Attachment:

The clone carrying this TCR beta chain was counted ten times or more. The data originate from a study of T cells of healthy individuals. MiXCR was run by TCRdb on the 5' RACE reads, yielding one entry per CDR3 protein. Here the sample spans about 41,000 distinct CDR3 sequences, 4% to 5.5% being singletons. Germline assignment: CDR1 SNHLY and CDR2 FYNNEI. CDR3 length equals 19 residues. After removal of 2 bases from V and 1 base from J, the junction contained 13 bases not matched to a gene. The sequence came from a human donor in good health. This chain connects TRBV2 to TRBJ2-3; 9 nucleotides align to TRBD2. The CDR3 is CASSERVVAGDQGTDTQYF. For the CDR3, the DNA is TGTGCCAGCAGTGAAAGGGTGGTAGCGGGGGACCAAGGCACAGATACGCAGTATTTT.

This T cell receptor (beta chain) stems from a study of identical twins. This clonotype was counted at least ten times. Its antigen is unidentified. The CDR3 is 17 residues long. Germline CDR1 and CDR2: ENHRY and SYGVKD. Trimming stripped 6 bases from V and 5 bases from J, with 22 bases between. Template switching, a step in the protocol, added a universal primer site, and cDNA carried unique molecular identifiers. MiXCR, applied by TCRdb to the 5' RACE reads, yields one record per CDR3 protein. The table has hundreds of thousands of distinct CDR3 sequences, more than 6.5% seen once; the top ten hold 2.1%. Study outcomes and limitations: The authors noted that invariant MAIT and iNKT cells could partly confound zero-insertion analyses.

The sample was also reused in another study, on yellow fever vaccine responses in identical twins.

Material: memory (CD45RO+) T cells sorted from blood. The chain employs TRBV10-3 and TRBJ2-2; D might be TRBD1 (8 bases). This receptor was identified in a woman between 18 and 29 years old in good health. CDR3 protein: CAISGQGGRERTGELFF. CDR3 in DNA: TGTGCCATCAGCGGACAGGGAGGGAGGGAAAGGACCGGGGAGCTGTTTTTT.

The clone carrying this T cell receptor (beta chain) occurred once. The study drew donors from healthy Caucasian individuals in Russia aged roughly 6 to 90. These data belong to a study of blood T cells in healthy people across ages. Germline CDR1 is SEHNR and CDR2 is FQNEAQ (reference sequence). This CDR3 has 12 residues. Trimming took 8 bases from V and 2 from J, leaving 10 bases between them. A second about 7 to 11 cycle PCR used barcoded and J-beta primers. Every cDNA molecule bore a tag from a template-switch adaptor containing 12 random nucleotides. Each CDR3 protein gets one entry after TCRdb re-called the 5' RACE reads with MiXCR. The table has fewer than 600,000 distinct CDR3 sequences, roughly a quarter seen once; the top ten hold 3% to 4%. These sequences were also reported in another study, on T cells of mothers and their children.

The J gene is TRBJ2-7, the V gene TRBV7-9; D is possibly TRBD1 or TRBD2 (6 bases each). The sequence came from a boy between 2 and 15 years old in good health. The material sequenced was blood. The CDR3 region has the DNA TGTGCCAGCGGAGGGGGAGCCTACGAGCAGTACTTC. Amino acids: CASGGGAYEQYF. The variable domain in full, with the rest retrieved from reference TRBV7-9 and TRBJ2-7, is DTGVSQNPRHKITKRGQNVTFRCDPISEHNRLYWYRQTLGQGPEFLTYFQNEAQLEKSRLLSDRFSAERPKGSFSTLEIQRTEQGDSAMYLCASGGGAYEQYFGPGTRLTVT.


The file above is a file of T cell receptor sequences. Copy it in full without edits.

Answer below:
The clone carrying this TCR beta chain was counted ten times or more. The data originate from a study of T cells of healthy individuals. MiXCR was run by TCRdb on the 5' RACE reads, yielding one entry per CDR3 protein. Here the sample spans about 41,000 distinct CDR3 sequences, 4% to 5.5% being singletons. Germline assignment: CDR1 SNHLY and CDR2 FYNNEI. CDR3 length equals 19 residues. After removal of 2 bases from V and 1 base from J, the junction contained 13 bases not matched to a gene. The sequence came from a human donor in good health. This chain connects TRBV2 to TRBJ2-3; 9 nucleotides align to TRBD2. The CDR3 is CASSERVVAGDQGTDTQYF. For the CDR3, the DNA is TGTGCCAGCAGTGAAAGGGTGGTAGCGGGGGACCAAGGCACAGATACGCAGTATTTT.

This T cell receptor (beta chain) stems from a study of identical twins. This clonotype was counted at least ten times. Its antigen is unidentified. The CDR3 is 17 residues long. Germline CDR1 and CDR2: ENHRY and SYGVKD. Trimming stripped 6 bases from V and 5 bases from J, with 22 bases between. Template switching, a step in the protocol, added a universal primer site, and cDNA carried unique molecular identifiers. MiXCR, applied by TCRdb to the 5' RACE reads, yields one record per CDR3 protein. The table has hundreds of thousands of distinct CDR3 sequences, more than 6.5% seen once; the top ten hold 2.1%. Study outcomes and limitations: The authors noted that invariant MAIT and iNKT cells could partly confound zero-insertion analyses.

The sample was also reused in another study, on yellow fever vaccine responses in identical twins.

Material: memory (CD45RO+) T cells sorted from blood. The chain employs TRBV10-3 and TRBJ2-2; D might be TRBD1 (8 bases). This receptor was identified in a woman between 18 and 29 years old in good health. CDR3 protein: CAISGQGGRERTGELFF. CDR3 in DNA: TGTGCCATCAGCGGACAGGGAGGGAGGGAAAGGACCGGGGAGCTGTTTTTT.

The clone carrying this T cell receptor (beta chain) occurred once. The study drew donors from healthy Caucasian individuals in Russia aged roughly 6 to 90. These data belong to a study of blood T cells in healthy people across ages. Germline CDR1 is SEHNR and CDR2 is FQNEAQ (reference sequence). This CDR3 has 12 residues. Trimming took 8 bases from V and 2 from J, leaving 10 bases between them. A second about 7 to 11 cycle PCR used barcoded and J-beta primers. Every cDNA molecule bore a tag from a template-switch adaptor containing 12 random nucleotides. Each CDR3 protein gets one entry after TCRdb re-called the 5' RACE reads with MiXCR. The table has fewer than 600,000 distinct CDR3 sequences, roughly a quarter seen once; the top ten hold 3% to 4%. These sequences were also reported in another study, on T cells of mothers and their children.

The J gene is TRBJ2-7, the V gene TRBV7-9; D is possibly TRBD1 or TRBD2 (6 bases each). The sequence came from a boy between 2 and 15 years old in good health. The material sequenced was blood. The CDR3 region has the DNA TGTGCCAGCGGAGGGGGAGCCTACGAGCAGTACTTC. Amino acids: CASGGGAYEQYF. The variable domain in full, with the rest retrieved from reference TRBV7-9 and TRBJ2-7, is DTGVSQNPRHKITKRGQNVTFRCDPISEHNRLYWYRQTLGQGPEFLTYFQNEAQLEKSRLLSDRFSAERPKGSFSTLEIQRTEQGDSAMYLCASGGGAYEQYFGPGTRLTVT.